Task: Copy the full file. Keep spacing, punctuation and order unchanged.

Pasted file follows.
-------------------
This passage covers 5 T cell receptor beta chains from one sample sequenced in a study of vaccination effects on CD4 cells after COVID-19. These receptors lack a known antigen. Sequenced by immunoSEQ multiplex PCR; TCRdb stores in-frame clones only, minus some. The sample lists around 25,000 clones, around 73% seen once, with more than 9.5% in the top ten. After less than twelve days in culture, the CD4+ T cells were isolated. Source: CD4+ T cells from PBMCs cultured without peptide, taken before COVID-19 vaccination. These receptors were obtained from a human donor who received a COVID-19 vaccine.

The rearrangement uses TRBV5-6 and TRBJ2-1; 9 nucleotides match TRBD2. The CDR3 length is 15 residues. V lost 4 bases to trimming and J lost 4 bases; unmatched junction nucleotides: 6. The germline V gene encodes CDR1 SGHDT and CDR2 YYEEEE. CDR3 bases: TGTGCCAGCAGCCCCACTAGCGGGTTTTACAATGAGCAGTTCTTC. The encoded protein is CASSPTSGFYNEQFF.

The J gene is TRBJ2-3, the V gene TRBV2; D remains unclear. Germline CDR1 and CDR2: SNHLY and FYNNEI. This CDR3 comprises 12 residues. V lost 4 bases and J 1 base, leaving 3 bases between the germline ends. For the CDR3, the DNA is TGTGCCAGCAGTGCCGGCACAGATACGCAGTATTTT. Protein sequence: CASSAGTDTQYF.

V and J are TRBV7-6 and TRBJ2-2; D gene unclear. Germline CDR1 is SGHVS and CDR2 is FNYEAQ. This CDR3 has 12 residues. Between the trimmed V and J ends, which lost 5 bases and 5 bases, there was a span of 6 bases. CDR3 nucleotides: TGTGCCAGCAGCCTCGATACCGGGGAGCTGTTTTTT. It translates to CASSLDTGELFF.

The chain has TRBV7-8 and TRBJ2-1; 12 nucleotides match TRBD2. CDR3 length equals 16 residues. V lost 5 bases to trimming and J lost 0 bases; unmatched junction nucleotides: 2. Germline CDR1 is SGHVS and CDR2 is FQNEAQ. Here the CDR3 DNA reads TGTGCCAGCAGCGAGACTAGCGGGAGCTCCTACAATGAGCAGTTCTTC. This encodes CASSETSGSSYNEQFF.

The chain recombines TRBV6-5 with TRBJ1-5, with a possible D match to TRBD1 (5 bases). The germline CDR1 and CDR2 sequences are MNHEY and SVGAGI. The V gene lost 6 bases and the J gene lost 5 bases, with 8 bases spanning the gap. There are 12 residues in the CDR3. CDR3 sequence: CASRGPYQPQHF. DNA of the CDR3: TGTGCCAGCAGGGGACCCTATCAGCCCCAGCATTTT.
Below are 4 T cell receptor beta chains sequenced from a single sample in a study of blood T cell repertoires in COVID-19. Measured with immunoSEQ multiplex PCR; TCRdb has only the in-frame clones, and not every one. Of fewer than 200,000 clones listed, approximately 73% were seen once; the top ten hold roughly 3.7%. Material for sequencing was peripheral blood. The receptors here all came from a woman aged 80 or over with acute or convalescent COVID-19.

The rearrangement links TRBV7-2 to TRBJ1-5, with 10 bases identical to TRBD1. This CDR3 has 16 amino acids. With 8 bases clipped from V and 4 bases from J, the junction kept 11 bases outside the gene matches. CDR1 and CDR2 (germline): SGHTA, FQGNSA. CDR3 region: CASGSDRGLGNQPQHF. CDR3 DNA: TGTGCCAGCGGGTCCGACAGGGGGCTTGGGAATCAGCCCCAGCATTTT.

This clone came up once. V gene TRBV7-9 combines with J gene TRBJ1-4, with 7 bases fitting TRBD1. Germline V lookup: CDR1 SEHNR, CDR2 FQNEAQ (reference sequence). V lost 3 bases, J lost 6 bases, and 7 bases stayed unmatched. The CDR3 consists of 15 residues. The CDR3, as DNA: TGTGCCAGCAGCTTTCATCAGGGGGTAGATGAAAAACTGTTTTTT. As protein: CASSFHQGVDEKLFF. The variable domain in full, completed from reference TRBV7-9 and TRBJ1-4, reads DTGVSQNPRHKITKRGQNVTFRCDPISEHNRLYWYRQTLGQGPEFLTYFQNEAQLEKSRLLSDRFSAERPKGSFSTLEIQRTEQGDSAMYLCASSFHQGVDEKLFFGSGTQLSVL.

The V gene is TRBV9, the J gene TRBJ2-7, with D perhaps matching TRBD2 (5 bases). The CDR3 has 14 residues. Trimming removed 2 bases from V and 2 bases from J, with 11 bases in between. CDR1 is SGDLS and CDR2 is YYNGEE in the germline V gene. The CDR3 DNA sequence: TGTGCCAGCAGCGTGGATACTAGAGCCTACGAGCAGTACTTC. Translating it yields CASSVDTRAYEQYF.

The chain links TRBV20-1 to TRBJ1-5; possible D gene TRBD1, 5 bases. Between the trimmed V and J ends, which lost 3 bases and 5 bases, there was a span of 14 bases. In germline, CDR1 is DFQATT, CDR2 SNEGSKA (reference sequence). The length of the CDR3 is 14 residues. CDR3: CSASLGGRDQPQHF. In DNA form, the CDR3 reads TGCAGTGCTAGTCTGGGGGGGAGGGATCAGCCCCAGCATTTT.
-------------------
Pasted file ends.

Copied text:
This passage covers 5 T cell receptor beta chains from one sample sequenced in a study of vaccination effects on CD4 cells after COVID-19. These receptors lack a known antigen. Sequenced by immunoSEQ multiplex PCR; TCRdb stores in-frame clones only, minus some. The sample lists around 25,000 clones, around 73% seen once, with more than 9.5% in the top ten. After less than twelve days in culture, the CD4+ T cells were isolated. Source: CD4+ T cells from PBMCs cultured without peptide, taken before COVID-19 vaccination. These receptors were obtained from a human donor who received a COVID-19 vaccine.

The rearrangement uses TRBV5-6 and TRBJ2-1; 9 nucleotides match TRBD2. The CDR3 length is 15 residues. V lost 4 bases to trimming and J lost 4 bases; unmatched junction nucleotides: 6. The germline V gene encodes CDR1 SGHDT and CDR2 YYEEEE. CDR3 bases: TGTGCCAGCAGCCCCACTAGCGGGTTTTACAATGAGCAGTTCTTC. The encoded protein is CASSPTSGFYNEQFF.

The J gene is TRBJ2-3, the V gene TRBV2; D remains unclear. Germline CDR1 and CDR2: SNHLY and FYNNEI. This CDR3 comprises 12 residues. V lost 4 bases and J 1 base, leaving 3 bases between the germline ends. For the CDR3, the DNA is TGTGCCAGCAGTGCCGGCACAGATACGCAGTATTTT. Protein sequence: CASSAGTDTQYF.

V and J are TRBV7-6 and TRBJ2-2; D gene unclear. Germline CDR1 is SGHVS and CDR2 is FNYEAQ. This CDR3 has 12 residues. Between the trimmed V and J ends, which lost 5 bases and 5 bases, there was a span of 6 bases. CDR3 nucleotides: TGTGCCAGCAGCCTCGATACCGGGGAGCTGTTTTTT. It translates to CASSLDTGELFF.

The chain has TRBV7-8 and TRBJ2-1; 12 nucleotides match TRBD2. CDR3 length equals 16 residues. V lost 5 bases to trimming and J lost 0 bases; unmatched junction nucleotides: 2. Germline CDR1 is SGHVS and CDR2 is FQNEAQ. Here the CDR3 DNA reads TGTGCCAGCAGCGAGACTAGCGGGAGCTCCTACAATGAGCAGTTCTTC. This encodes CASSETSGSSYNEQFF.

The chain recombines TRBV6-5 with TRBJ1-5, with a possible D match to TRBD1 (5 bases). The germline CDR1 and CDR2 sequences are MNHEY and SVGAGI. The V gene lost 6 bases and the J gene lost 5 bases, with 8 bases spanning the gap. There are 12 residues in the CDR3. CDR3 sequence: CASRGPYQPQHF. DNA of the CDR3: TGTGCCAGCAGGGGACCCTATCAGCCCCAGCATTTT.
Below are 4 T cell receptor beta chains sequenced from a single sample in a study of blood T cell repertoires in COVID-19. Measured with immunoSEQ multiplex PCR; TCRdb has only the in-frame clones, and not every one. Of fewer than 200,000 clones listed, approximately 73% were seen once; the top ten hold roughly 3.7%. Material for sequencing was peripheral blood. The receptors here all came from a woman aged 80 or over with acute or convalescent COVID-19.

The rearrangement links TRBV7-2 to TRBJ1-5, with 10 bases identical to TRBD1. This CDR3 has 16 amino acids. With 8 bases clipped from V and 4 bases from J, the junction kept 11 bases outside the gene matches. CDR1 and CDR2 (germline): SGHTA, FQGNSA. CDR3 region: CASGSDRGLGNQPQHF. CDR3 DNA: TGTGCCAGCGGGTCCGACAGGGGGCTTGGGAATCAGCCCCAGCATTTT.

This clone came up once. V gene TRBV7-9 combines with J gene TRBJ1-4, with 7 bases fitting TRBD1. Germline V lookup: CDR1 SEHNR, CDR2 FQNEAQ (reference sequence). V lost 3 bases, J lost 6 bases, and 7 bases stayed unmatched. The CDR3 consists of 15 residues. The CDR3, as DNA: TGTGCCAGCAGCTTTCATCAGGGGGTAGATGAAAAACTGTTTTTT. As protein: CASSFHQGVDEKLFF. The variable domain in full, completed from reference TRBV7-9 and TRBJ1-4, reads DTGVSQNPRHKITKRGQNVTFRCDPISEHNRLYWYRQTLGQGPEFLTYFQNEAQLEKSRLLSDRFSAERPKGSFSTLEIQRTEQGDSAMYLCASSFHQGVDEKLFFGSGTQLSVL.

The V gene is TRBV9, the J gene TRBJ2-7, with D perhaps matching TRBD2 (5 bases). The CDR3 has 14 residues. Trimming removed 2 bases from V and 2 bases from J, with 11 bases in between. CDR1 is SGDLS and CDR2 is YYNGEE in the germline V gene. The CDR3 DNA sequence: TGTGCCAGCAGCGTGGATACTAGAGCCTACGAGCAGTACTTC. Translating it yields CASSVDTRAYEQYF.

The chain links TRBV20-1 to TRBJ1-5; possible D gene TRBD1, 5 bases. Between the trimmed V and J ends, which lost 3 bases and 5 bases, there was a span of 14 bases. In germline, CDR1 is DFQATT, CDR2 SNEGSKA (reference sequence). The length of the CDR3 is 14 residues. CDR3: CSASLGGRDQPQHF. In DNA form, the CDR3 reads TGCAGTGCTAGTCTGGGGGGGAGGGATCAGCCCCAGCATTTT.